Deleted scenes allow fans to make a movie they love even longer. Sure, most of the time those scenes were deleted for very specific reasons, but seeing them is always like getting a few extra presents on your birthday. They make what was already good, even better. This goes doubly for a film as massive as Avengers: Endgame.
Even though the film is three hours long, the home release (now available on digital, coming to Blu-ray August 13) has six deleted scenes running just under five minutes long, all of which are worth your time. But, what are they, why were they deleted, and why do they exist in the first place? We talked to the writers of Avengers: Endgame, Christopher Markus and Stephen McFeely, about each one.
The first deleted scene shows Tony and Pepper joking about goji berries and revealing that they own an alpaca. It takes place immediately before the first moment we see five-years-later Tony in the finished film, as he’s walking out to tell his daughter it’s time for lunch.
“In a way, [that scene] is representative of a bunch of things we wrote over the course of the two movies which were establishing scenes of people in their lives before the plot got to them,” Christopher Markus told io9. “Very many of them, if not all of them, were cut because the plot hadn’t gotten to them yet. In the movie you see Tony come out on the porch and go over and find Morgan, which is already pre-plot, but at least it’s telling you something new.”
As the Avengers figure out the Time Heist, Rhodey asks Steve about the Tesseract. Specifically, why he had to crash the ship at the end of Captain America: The First Avenger and why he couldn’t just jump out. There’s no answer.
“Part of the joy of that whole sequence is it’s likely as meta as we’re likely to get in any of these movies,” Markus said, acknowledging the scene is a bit of a response to unanswerable questions they’ve gotten over the years about the ending of The First Avenger.
“That scene could have gone on forever,” said McFeely. “We wrote a ton of them. We shot a few of them, but it turns out you didn’t have time to talk about each stone more than once.”
The Avengers watch footage from the Battle of New York and Rocket laughs at them for taking so long to defeat the Chituari, who he calls the suckiest army in the galaxy.
“So the same goes for this one,” McFeely said, equating it to “Bombs on Board.” “It’s pretty hilarious and, again, it’s calling attention to this sort of ‘[Destroy the] Mothership’ easy answer of The Avengers.” Markus added, “But we have another scene that took care of that and two more stones.”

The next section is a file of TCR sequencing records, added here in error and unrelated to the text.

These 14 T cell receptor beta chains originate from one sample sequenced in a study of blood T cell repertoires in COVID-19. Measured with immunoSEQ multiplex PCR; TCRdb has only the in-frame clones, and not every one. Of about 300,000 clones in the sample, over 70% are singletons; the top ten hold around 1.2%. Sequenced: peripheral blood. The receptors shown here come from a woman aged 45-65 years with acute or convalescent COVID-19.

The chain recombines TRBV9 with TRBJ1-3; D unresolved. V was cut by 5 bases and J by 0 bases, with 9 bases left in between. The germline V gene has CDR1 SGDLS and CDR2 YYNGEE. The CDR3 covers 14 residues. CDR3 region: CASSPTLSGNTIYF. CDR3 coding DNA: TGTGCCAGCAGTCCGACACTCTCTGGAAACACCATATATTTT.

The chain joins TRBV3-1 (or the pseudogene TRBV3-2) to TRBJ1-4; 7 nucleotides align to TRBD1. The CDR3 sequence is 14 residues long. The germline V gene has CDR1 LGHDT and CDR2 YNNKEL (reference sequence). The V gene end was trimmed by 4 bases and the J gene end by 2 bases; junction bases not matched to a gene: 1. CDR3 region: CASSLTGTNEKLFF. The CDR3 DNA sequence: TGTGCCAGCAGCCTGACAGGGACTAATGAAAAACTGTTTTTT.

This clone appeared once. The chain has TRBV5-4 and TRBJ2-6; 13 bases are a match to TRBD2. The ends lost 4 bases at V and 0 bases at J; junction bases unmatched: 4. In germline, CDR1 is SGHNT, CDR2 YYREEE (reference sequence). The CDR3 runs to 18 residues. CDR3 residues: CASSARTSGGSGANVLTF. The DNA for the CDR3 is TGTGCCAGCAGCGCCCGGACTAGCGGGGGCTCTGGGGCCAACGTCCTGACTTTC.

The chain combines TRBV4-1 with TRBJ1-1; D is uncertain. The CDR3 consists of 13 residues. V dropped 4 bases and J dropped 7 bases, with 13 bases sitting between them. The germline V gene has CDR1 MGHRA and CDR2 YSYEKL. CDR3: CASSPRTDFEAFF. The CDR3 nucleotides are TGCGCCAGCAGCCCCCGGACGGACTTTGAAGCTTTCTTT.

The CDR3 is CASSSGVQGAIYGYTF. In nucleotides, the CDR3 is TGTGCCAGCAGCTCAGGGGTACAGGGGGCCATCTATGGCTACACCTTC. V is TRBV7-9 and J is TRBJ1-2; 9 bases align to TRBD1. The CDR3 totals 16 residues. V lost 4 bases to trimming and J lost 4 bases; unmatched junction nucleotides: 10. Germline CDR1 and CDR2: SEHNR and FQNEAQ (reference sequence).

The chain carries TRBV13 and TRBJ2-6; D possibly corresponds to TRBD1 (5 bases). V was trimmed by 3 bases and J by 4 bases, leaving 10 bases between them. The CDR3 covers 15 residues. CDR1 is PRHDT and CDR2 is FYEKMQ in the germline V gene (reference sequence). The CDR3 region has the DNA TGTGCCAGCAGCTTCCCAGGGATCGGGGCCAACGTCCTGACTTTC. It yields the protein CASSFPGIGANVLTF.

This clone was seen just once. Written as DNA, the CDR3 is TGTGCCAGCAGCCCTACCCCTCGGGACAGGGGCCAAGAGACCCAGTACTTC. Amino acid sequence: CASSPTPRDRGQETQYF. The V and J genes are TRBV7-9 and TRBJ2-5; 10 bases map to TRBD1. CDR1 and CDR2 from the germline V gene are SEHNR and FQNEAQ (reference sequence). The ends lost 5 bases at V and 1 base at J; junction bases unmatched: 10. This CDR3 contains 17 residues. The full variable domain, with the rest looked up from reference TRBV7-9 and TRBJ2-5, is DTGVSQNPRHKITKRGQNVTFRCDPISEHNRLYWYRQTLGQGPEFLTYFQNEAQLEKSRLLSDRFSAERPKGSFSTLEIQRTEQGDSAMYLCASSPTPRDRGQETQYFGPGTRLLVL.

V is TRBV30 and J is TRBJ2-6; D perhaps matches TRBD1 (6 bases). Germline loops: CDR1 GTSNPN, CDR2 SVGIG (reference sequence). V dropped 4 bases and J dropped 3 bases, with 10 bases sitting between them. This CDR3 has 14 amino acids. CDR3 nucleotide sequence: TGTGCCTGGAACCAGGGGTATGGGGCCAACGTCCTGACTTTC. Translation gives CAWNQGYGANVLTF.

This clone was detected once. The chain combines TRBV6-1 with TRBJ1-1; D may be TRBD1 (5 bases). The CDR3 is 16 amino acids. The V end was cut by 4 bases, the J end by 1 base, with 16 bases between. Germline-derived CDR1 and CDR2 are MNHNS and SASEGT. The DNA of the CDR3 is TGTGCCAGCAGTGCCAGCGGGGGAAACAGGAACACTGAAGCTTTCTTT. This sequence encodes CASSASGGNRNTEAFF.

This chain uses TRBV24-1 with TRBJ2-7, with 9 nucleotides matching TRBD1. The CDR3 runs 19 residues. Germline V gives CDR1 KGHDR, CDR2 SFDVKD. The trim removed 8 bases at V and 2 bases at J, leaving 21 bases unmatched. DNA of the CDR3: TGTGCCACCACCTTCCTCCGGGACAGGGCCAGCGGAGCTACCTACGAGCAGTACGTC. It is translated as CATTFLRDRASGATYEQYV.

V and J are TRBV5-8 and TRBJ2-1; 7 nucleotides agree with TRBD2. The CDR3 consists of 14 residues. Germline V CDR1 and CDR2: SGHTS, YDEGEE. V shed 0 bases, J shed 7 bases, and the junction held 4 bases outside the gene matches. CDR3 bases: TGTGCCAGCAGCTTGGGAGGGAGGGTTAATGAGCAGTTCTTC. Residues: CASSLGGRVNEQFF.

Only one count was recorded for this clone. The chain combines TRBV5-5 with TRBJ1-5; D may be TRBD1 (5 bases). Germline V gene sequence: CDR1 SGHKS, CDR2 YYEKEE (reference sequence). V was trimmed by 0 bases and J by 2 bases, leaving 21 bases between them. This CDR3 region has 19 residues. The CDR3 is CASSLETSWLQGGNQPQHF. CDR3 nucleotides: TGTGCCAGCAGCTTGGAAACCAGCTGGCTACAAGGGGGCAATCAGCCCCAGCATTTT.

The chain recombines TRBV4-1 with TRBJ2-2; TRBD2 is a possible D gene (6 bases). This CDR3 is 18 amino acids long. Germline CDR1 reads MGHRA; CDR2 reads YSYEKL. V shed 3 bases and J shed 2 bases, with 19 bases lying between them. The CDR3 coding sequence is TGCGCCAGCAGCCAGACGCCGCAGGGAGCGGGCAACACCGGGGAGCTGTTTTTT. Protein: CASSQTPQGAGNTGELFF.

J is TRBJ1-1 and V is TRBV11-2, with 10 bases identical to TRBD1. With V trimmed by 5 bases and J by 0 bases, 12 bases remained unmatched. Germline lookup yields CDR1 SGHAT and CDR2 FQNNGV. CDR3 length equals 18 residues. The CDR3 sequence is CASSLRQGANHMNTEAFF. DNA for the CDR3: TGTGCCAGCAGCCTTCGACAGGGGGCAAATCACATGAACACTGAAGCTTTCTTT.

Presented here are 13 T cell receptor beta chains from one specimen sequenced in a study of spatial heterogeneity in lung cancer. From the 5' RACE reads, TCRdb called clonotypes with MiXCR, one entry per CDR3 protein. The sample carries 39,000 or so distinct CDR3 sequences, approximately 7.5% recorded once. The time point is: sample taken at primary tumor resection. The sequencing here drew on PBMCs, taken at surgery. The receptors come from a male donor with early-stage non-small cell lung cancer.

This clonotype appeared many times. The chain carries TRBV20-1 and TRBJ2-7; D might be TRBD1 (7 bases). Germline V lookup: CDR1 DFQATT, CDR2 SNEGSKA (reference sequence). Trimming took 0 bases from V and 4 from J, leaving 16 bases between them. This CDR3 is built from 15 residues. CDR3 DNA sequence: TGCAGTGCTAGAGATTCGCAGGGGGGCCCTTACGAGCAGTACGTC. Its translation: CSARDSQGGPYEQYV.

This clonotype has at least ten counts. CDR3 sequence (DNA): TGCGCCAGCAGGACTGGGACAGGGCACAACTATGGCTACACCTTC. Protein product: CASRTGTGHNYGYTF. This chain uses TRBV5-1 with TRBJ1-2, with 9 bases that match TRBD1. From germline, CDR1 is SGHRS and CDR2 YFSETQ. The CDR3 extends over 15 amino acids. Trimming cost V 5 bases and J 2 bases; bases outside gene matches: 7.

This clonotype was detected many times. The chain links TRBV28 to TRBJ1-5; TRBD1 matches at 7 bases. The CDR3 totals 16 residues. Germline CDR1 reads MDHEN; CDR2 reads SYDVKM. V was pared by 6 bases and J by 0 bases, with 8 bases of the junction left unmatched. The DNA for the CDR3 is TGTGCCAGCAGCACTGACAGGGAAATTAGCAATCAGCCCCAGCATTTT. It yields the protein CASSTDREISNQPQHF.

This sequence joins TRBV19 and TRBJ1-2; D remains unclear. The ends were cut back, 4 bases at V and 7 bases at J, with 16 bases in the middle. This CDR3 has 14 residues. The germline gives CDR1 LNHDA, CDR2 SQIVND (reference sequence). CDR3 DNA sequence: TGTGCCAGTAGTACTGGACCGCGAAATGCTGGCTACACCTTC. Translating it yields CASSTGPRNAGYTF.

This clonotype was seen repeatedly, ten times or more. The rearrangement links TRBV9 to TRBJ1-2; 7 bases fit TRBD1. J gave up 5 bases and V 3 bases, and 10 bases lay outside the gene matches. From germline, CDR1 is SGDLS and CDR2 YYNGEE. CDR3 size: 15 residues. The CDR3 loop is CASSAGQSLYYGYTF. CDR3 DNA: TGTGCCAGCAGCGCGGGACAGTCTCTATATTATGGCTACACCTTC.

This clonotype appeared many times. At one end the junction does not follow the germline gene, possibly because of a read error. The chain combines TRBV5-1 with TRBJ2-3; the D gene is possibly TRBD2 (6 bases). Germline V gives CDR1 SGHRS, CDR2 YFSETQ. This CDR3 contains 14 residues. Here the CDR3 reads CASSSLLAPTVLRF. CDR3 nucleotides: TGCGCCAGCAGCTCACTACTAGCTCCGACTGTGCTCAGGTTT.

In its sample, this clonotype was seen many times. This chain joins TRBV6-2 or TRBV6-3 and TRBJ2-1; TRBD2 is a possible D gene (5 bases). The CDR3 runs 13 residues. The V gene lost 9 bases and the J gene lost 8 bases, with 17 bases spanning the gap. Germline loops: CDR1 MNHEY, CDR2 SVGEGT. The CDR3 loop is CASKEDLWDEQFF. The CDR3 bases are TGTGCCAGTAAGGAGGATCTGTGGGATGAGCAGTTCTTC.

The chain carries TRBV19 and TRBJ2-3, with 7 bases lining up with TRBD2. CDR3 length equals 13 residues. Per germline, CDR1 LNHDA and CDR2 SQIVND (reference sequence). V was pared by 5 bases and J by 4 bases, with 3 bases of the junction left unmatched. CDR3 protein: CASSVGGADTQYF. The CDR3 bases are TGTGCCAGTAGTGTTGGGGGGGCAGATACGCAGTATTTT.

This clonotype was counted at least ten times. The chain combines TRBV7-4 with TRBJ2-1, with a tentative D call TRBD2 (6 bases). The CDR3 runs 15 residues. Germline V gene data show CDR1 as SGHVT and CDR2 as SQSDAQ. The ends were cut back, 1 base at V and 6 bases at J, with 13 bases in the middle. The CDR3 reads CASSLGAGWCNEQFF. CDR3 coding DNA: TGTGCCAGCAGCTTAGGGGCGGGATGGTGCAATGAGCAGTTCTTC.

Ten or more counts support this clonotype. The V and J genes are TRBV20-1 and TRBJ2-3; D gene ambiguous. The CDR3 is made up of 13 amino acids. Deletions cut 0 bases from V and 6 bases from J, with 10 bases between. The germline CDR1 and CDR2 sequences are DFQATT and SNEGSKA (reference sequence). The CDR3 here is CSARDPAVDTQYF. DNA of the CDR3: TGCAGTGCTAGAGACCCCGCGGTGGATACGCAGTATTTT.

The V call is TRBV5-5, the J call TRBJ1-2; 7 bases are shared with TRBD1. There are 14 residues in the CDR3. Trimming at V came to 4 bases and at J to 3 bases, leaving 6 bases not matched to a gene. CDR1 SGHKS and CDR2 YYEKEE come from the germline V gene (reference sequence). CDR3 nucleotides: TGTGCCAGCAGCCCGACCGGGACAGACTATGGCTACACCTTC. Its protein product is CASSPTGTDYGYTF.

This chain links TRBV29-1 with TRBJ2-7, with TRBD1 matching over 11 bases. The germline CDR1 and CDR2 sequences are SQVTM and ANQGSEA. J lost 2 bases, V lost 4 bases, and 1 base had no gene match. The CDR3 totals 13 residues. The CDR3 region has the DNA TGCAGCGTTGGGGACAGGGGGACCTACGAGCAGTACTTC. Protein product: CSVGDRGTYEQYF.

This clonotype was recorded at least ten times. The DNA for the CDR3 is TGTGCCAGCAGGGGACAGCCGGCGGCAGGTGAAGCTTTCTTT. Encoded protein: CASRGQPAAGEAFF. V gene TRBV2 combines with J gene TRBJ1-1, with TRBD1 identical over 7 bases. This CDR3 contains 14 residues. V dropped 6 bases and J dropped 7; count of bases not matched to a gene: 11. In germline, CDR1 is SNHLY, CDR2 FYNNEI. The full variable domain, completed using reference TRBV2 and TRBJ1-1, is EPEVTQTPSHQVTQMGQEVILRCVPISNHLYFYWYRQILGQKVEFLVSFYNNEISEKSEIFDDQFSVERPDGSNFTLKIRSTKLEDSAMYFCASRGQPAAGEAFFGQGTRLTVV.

On 2013 Asgard, Rocket catches Thor peeing over the ledge and asks him for directions around his home, which Thor is not helpful with.
“We were getting into Asgard too early,” Markus said of the scene. “The next scene told you everything you needed to know. It was basically two set-up scenes before Thor and Rocket got in proximity to a stone, which was one too many.”
In a very brief moment in 1970 New Jersey, Tony and Howard emerge from the underground and Howard asks Tony to work for him. Tony has a great response.
“That’s a lovely scene that Chris wrote and it almost never changed,” McFeely said. “That just gets cut for time.”
After Tony Stark gives his life, the remaining Avengers take an unplanned knee in respect of their fallen friend. Watch the scene here.
“I think taking a knee is probably Joe and Ant [Russo],” said McFeely, crediting the directors. “Yeah, I don’t think we wrote specifically that they [take a knee],” said Markus. “[But] I’ve been of two minds about it. It was affecting to see everybody do it but it was also a little preplanned that, in the midst of this battle, everyone chooses to do the exact same gesture.
“[Joe and Ant are] also right,” McFeely said. “It sort of eats the lunch of the next few minutes which is the same thing but different.”
“In a movie that was three hours long. I was surprised there aren’t more deleted scenes there,” McFeely said, when asked about the included scenes.
“[But] beyond everybody wanting more, you have to commit to your final product,” Markus added. “That is the statement. The movie you released. And to go and ‘We’ve got 15 other scenes...’ it’s like extra tracks on a re-released album. This album wouldn’t be classic if it needed the extra tracks, so are you weakening the impact by doing it?”
Avengers: Endgame is now on digital and comes to Blu-ray, DVD, and 4K August 13.
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